In last week’s post I covered some of the common problems with specifying CRM requirements. In this post I want cover purpose. In other words what are we trying to achieve with a CRM specification. In this respect, I believe there are five key objectives:

1. Identify suitable technologies – by setting out the functional needs we should be able to identify which CRM software products meet our needs and which don’t.

2. Allow prospective vendors to quote accurately – from the document we want vendors to be able to provide realistic costs for implementing the system. The aim is to avoid purchase decisions being made based on estimates that later prove unreliable.

3. Facilitate internal agreement – the document should forge a common internal understanding of the shape and function of the system, so it’s clear to all which areas of the organisation will be impacted by the system and how.

4. Secure appropriate funding and resources – the specification should allow organisations to identify and secure the necessary budget and resources to deliver the system. This might appear to duplicate point two above, but there’s generally a much broader range of costs associated with implementing a system than just those provided by the selected vendor, for example infrastructure costs and the allocation of staff time to the project.

5. Smooth out the implementation process – a clear definition of the requirements up front, shortens the implementation phase, and reduces the likelihood of discovering new requirements which lead to project delays or cost overruns.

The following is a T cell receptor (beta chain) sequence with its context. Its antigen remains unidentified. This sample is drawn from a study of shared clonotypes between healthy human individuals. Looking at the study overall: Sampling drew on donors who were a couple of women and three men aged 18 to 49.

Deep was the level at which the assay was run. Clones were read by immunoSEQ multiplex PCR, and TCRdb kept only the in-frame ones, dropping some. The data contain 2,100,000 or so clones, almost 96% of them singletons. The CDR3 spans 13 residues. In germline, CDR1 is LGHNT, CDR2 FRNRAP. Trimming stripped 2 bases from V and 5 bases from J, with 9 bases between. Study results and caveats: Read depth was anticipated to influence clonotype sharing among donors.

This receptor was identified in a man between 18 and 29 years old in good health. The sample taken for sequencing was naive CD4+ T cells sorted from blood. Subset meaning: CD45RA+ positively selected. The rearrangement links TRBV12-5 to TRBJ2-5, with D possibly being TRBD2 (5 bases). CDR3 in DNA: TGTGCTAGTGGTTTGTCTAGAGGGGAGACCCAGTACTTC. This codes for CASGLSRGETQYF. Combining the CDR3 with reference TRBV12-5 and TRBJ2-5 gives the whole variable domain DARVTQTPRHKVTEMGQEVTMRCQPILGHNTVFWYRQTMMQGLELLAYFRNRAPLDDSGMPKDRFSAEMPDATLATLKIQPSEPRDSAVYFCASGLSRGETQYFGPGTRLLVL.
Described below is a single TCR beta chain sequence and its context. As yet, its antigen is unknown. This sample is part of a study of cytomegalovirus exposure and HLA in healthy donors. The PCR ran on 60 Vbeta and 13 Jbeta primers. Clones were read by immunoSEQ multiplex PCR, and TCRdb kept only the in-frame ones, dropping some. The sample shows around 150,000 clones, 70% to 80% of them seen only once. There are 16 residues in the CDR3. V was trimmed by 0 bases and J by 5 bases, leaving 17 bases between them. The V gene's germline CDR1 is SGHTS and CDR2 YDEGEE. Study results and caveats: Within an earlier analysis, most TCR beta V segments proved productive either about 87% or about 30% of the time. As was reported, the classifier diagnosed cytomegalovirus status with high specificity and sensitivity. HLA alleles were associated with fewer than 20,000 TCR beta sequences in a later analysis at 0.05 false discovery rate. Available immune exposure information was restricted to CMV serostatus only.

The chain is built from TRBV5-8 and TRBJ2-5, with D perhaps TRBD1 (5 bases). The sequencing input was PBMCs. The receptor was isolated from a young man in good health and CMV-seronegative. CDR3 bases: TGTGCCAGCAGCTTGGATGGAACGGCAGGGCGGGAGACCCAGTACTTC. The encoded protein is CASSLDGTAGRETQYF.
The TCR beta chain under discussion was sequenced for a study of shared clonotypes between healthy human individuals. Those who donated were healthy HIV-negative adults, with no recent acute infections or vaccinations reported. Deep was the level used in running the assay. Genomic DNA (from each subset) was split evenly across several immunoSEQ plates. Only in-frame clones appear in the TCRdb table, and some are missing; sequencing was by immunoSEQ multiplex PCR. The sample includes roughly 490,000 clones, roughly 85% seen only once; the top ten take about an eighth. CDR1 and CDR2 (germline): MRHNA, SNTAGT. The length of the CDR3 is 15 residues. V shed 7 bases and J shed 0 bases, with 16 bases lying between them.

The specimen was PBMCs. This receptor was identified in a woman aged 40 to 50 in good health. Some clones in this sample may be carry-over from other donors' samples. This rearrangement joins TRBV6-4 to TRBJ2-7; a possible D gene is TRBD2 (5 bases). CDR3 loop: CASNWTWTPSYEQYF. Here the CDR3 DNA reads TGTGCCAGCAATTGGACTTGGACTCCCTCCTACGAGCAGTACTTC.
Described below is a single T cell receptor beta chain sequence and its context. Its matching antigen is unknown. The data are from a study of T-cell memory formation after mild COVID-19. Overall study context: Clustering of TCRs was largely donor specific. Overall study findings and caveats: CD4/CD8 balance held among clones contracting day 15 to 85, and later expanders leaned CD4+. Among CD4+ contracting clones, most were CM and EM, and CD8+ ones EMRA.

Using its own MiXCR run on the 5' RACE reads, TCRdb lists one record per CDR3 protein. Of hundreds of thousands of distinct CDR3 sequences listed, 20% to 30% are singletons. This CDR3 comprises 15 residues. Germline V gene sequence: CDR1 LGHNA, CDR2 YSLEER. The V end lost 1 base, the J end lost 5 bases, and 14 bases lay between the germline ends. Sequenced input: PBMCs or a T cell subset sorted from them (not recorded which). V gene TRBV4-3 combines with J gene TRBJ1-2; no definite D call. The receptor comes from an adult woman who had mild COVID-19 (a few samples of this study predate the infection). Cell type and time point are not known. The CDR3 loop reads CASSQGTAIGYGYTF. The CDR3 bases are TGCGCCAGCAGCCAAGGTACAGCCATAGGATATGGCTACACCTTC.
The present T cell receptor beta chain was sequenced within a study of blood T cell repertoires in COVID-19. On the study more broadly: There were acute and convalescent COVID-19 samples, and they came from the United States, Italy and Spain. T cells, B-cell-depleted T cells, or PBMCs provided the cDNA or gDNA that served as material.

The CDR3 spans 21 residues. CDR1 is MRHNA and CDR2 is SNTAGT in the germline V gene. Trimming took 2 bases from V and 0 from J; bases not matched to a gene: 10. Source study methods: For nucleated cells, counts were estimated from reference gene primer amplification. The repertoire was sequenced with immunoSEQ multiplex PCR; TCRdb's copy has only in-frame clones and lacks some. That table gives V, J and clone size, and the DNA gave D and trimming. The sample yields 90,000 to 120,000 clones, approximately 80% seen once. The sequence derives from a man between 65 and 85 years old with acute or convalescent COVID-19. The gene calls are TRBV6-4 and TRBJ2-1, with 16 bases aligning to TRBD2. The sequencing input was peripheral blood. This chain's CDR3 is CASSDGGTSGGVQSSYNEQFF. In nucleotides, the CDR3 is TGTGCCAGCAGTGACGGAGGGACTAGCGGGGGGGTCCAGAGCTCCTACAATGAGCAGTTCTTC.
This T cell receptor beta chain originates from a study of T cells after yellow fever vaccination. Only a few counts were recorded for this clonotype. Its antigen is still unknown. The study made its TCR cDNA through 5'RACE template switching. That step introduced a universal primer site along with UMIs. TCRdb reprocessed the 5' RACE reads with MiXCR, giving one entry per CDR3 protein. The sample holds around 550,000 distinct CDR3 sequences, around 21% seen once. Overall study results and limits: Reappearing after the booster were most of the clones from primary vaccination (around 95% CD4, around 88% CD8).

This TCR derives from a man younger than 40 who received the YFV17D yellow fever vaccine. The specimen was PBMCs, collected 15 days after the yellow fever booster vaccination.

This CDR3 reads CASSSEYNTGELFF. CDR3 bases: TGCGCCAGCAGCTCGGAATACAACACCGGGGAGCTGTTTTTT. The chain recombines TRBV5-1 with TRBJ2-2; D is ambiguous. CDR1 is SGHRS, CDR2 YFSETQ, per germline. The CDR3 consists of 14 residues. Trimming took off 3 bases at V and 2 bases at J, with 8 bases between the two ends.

Perhaps the key takeaway from the above is that the CRM requirements document serves a much broader purpose than technology selection alone.

However, most of the requirements specifications I come across are largely just lists of functional requirements – often a few pages of bullet-points stating the system must/should/or could do X,Y, or Z. While this may assist with technology selection, it has little value in terms of achieving the other objectives listed above.

So if listing out functional requirements is insufficient, what should a requirements document contain? I will cover that in the next post

Footnote this series of posts is available as an ebook which can be downloaded from here.

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